Wikipedia is suing the NSA over surveillance programs that involve tapping internet traffic en masse from communications infrastructure in the U.S. in order to search it for intelligence purposes.
By now most Internet users are well aware of the fact that pretty much every step they take on the Internet is logged or monitored.
After months of planning and political wrangling, the Federal Communications Commission (FCC) has finally voted on Net Neutrality rules to reclassify internet service providers as \”common carriers,\” which means that ISPs are subject to the same rules as other utilities. The legislation passed in a 3-2 vote, but the fight isn’t over yet.
This morning, the Federal Communications Commission voted to guarantee the open Internet through so-called net neutrality rules, and with it, forged ahead with one of the biggest policy accomplishments of the Obama administration.
“This is probably the most important ruling in the history of the FCC,” says Tim Karr, campaign director for Free Press.
Google kept a very low profile during the past year’s lobbying over net neutrality. That doesn’t mean that the company didn’t care about the outcome though.
After both sides of the debate shared their thoughts on today’s historic vote, the FCC has voted to reclassify ISPs as Title II utilities and put these companies under its authority in a three to two vote. In other words, net neutrality has won. For now. Today’s vote means that ISPs like Comcast, Verizon, AT&T and others can not restrict or limit internet speeds for profit. ISPs can also no longer charge companies for “fast lane” access to ISP customers. Nor can they throttle traffic coming from sites or services. During the commission meeting, FCC chairman Tom Wheeler said, “The internet is simply too …
With nearly 5 million views in less than two weeks, the YouTube video I’m a Russian Occupant is a bonafide sensation. Just under three minutes long and packed full of twirling, burning, zooming images, the movie is an uncompromising defense of Russian imperialism, and boasts impressive production values, as well as subtitles in ten languages.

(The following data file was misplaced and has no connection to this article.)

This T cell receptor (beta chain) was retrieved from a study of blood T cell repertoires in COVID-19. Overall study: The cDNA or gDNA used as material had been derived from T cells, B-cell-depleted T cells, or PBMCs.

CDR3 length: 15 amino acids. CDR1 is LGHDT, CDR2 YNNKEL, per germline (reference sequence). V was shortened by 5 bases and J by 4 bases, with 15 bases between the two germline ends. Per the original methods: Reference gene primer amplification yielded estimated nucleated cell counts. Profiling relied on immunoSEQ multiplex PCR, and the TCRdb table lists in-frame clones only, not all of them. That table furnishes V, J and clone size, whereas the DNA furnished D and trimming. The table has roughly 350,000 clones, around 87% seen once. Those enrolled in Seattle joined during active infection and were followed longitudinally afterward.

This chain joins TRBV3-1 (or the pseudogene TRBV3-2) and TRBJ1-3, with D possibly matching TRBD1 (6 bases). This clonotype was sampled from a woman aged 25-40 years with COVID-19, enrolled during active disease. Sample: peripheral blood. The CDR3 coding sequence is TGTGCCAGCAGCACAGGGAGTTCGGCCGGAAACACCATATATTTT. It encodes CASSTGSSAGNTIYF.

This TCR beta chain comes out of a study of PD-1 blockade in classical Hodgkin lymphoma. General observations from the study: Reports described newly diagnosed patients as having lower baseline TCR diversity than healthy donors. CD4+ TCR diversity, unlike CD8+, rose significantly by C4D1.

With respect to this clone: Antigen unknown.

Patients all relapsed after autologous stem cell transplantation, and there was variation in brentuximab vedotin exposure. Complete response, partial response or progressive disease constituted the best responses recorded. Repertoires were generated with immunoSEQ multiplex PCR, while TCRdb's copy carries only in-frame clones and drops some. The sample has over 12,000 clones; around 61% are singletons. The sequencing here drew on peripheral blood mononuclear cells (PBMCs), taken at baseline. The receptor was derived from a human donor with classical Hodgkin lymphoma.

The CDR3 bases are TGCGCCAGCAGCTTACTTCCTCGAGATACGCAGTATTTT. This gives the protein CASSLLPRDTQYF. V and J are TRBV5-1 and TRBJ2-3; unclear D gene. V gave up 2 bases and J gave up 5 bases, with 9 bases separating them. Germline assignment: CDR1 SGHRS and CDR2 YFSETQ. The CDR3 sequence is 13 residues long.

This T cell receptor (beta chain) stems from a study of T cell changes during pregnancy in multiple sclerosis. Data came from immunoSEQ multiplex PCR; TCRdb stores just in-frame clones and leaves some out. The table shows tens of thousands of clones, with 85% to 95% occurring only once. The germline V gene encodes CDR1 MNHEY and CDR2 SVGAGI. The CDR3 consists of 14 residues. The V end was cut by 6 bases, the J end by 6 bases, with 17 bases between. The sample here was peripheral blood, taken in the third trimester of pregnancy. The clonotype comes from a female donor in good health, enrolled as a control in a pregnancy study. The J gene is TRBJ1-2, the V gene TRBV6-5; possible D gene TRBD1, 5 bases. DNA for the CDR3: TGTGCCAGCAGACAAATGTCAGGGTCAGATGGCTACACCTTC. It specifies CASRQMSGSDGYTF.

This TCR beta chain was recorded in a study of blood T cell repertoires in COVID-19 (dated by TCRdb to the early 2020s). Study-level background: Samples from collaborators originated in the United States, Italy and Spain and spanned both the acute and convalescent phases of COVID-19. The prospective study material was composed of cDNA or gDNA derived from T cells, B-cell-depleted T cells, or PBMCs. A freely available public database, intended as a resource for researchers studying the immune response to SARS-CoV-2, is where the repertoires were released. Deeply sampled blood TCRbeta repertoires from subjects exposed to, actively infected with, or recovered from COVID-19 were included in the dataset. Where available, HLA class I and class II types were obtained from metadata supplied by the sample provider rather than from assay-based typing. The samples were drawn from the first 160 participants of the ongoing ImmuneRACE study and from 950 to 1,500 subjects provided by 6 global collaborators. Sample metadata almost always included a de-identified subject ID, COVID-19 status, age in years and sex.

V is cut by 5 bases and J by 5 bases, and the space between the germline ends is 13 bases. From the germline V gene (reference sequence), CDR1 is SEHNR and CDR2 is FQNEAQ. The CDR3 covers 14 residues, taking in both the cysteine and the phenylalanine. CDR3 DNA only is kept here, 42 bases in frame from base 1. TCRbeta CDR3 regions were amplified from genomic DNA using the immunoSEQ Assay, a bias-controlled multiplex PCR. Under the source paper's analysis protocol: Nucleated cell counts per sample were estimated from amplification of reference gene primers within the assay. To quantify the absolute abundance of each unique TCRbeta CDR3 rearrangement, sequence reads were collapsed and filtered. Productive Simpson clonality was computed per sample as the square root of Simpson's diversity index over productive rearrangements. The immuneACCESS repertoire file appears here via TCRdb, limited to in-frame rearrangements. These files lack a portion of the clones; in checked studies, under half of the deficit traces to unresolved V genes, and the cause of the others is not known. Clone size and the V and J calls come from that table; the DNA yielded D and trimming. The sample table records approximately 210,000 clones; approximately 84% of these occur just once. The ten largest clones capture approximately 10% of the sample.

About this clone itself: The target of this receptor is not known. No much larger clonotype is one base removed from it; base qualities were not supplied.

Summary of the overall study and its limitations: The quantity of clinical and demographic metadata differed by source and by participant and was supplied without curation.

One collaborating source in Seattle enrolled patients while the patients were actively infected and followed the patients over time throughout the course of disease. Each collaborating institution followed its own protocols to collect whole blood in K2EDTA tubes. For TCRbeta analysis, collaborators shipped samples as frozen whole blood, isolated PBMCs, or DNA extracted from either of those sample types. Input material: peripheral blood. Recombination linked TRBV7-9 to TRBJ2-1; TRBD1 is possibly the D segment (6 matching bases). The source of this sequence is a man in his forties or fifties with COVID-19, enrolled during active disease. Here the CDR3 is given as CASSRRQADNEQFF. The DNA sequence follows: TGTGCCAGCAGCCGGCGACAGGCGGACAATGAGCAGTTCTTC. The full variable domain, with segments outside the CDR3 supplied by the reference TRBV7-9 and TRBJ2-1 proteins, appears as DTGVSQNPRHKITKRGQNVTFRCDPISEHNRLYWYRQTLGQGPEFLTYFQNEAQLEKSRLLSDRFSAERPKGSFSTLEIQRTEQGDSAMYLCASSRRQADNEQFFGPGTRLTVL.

Hillary Clinton says that there was no security breach on her private clintonemail.com server. One problem: there’s no way she can know that.
In the final months of 2014, wearable technology sparked significant media and consumer attention – not least thanks to the announcement of the Apple Watch. But as wearables move from the margins into the mainstream, it’s time to consider the next wave of interactive technology. Smartwatches shift existing technology to a new location – from […]
Have you ever retweeted a celebrity on Twitter?
You’re not alone. About one in four (24 percent) active users on Twitter have retweeted a famous person, and almost one third (31 percent) of celebrity fans have done the same.
For a few glorious weeks last fall, Ello, once dubbed the anti-Facebook, had the kind of media coverage that many tech startups would kill for. Then it seemed to fizzle out just as quickly
Tagged in: anonymity, Arthur Conan Doyle, barack obama, beijing, Chapel Hill, Democratic Party (United States), facebook, Federal Communications Commission, Federal government of the United States, google, Internaut, internet, Internet censorship in the People's Republic of China, Internet service provider, IP address, Leonid Levin, net neutrality, Netflix, North Carolina, reddit, Republican Party United States, Tor (anonymity network), TorrentFreak, united states, Virtual private network, youtube